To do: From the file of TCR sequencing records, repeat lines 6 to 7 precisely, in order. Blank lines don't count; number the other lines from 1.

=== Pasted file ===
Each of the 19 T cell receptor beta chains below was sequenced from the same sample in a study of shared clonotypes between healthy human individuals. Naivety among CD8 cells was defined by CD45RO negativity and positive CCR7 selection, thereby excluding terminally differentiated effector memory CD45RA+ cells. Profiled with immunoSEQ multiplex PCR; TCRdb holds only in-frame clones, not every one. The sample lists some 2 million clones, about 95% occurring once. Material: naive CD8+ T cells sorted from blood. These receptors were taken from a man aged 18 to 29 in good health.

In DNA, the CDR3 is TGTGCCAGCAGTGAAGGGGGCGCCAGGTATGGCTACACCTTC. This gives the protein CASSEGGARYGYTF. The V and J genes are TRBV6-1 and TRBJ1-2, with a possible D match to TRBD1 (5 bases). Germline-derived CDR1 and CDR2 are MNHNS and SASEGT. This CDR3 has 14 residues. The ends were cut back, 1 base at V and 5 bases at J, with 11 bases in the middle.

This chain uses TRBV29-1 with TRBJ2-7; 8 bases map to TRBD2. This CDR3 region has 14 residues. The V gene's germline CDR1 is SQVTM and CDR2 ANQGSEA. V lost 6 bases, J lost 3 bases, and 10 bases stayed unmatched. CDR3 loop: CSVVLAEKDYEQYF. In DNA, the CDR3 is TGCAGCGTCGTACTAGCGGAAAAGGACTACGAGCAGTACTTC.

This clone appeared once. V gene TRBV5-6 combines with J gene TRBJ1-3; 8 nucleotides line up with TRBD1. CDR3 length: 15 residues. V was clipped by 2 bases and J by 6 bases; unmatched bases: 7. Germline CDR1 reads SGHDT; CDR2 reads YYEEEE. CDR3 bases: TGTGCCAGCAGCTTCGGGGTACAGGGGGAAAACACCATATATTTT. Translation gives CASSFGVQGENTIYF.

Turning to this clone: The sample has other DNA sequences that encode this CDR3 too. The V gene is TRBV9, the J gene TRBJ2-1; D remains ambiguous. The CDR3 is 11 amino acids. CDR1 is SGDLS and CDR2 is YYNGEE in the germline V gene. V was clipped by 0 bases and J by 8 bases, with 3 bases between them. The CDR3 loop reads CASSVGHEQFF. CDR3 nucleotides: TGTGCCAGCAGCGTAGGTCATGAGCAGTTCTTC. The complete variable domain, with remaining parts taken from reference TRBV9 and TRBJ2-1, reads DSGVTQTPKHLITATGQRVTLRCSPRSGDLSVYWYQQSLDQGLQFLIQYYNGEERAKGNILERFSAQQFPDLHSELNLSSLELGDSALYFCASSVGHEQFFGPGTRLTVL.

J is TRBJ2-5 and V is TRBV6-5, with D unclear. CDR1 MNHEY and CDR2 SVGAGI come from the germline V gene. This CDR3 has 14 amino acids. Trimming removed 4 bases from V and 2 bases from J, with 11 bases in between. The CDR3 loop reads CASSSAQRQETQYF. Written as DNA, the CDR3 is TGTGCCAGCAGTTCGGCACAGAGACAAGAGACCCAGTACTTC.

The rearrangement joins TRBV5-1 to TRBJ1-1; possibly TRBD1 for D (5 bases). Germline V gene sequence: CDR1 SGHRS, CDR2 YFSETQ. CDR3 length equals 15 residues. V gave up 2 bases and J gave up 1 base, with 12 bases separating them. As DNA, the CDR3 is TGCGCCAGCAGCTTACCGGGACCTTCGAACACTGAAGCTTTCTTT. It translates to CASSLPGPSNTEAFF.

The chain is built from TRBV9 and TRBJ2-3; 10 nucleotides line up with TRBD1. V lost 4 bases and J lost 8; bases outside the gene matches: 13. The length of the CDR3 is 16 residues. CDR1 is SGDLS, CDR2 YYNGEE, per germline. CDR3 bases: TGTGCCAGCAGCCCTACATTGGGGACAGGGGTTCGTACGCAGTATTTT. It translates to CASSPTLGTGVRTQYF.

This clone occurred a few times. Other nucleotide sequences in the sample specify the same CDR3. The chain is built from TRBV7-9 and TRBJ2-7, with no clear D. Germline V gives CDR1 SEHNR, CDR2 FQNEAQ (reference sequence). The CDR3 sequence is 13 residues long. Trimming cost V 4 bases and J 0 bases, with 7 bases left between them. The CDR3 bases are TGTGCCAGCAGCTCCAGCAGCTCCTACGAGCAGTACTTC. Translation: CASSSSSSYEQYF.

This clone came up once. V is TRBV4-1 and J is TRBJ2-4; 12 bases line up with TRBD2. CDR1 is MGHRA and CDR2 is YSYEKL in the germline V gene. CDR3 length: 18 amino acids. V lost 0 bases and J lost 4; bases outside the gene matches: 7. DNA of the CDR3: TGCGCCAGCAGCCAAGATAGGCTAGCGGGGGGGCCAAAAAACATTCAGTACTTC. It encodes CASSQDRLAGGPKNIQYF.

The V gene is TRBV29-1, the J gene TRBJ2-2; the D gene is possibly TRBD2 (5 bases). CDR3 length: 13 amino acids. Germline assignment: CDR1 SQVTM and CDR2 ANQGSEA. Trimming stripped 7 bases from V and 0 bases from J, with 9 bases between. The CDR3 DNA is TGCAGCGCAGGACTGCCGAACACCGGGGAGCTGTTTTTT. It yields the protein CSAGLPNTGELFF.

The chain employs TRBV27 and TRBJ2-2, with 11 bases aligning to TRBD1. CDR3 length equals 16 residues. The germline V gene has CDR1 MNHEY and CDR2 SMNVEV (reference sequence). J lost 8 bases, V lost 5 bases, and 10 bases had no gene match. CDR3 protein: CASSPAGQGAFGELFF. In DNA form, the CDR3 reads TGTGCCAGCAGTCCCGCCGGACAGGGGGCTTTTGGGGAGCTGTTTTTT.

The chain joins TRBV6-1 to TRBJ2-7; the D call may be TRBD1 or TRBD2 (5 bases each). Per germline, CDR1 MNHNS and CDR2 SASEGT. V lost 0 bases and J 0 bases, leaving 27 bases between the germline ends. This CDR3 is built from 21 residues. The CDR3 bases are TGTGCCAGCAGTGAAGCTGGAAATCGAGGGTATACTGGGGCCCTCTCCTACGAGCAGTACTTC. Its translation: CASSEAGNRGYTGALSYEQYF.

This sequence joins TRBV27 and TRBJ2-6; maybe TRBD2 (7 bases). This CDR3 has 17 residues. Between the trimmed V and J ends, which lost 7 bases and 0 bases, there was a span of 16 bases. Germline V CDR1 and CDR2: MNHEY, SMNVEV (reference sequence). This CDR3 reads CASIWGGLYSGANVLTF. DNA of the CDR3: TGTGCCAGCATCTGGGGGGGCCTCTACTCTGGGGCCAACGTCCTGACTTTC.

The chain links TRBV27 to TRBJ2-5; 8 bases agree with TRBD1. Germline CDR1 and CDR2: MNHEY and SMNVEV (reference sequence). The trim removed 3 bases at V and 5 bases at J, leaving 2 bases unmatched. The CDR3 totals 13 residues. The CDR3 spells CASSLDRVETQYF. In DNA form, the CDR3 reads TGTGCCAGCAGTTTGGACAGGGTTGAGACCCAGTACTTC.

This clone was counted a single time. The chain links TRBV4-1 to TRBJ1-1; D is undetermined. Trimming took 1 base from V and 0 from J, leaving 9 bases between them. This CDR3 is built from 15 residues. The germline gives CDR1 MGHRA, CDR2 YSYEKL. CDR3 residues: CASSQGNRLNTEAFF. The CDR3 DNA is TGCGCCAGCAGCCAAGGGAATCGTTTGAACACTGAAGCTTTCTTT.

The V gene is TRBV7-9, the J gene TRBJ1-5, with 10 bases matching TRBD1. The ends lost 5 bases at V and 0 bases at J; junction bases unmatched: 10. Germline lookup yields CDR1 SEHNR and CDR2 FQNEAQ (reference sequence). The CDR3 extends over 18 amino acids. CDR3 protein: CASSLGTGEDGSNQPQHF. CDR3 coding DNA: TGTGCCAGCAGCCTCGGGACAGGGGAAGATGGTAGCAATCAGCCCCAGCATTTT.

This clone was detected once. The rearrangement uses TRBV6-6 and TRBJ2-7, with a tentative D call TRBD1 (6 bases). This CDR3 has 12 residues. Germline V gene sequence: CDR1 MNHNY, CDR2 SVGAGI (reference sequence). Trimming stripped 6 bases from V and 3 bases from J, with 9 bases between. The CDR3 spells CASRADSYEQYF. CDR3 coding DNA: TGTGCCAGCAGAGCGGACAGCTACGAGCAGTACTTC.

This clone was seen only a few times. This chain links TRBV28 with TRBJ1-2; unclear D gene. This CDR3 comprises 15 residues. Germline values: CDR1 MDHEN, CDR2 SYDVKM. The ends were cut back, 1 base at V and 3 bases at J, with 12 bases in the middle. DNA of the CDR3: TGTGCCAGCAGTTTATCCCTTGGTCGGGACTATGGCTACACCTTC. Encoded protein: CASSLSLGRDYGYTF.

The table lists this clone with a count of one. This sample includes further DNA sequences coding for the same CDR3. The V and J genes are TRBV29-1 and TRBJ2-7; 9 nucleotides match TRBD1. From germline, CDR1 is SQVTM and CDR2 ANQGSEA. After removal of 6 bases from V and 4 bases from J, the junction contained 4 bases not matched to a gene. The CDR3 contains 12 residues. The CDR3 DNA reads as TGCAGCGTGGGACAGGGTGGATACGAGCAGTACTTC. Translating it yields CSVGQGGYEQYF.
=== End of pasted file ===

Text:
J is TRBJ2-5 and V is TRBV6-5, with D unclear. CDR1 MNHEY and CDR2 SVGAGI come from the germline V gene. This CDR3 has 14 amino acids. Trimming removed 4 bases from V and 2 bases from J, with 11 bases in between. The CDR3 loop reads CASSSAQRQETQYF. Written as DNA, the CDR3 is TGTGCCAGCAGTTCGGCACAGAGACAAGAGACCCAGTACTTC.

The rearrangement joins TRBV5-1 to TRBJ1-1; possibly TRBD1 for D (5 bases). Germline V gene sequence: CDR1 SGHRS, CDR2 YFSETQ. CDR3 length equals 15 residues. V gave up 2 bases and J gave up 1 base, with 12 bases separating them. As DNA, the CDR3 is TGCGCCAGCAGCTTACCGGGACCTTCGAACACTGAAGCTTTCTTT. It translates to CASSLPGPSNTEAFF.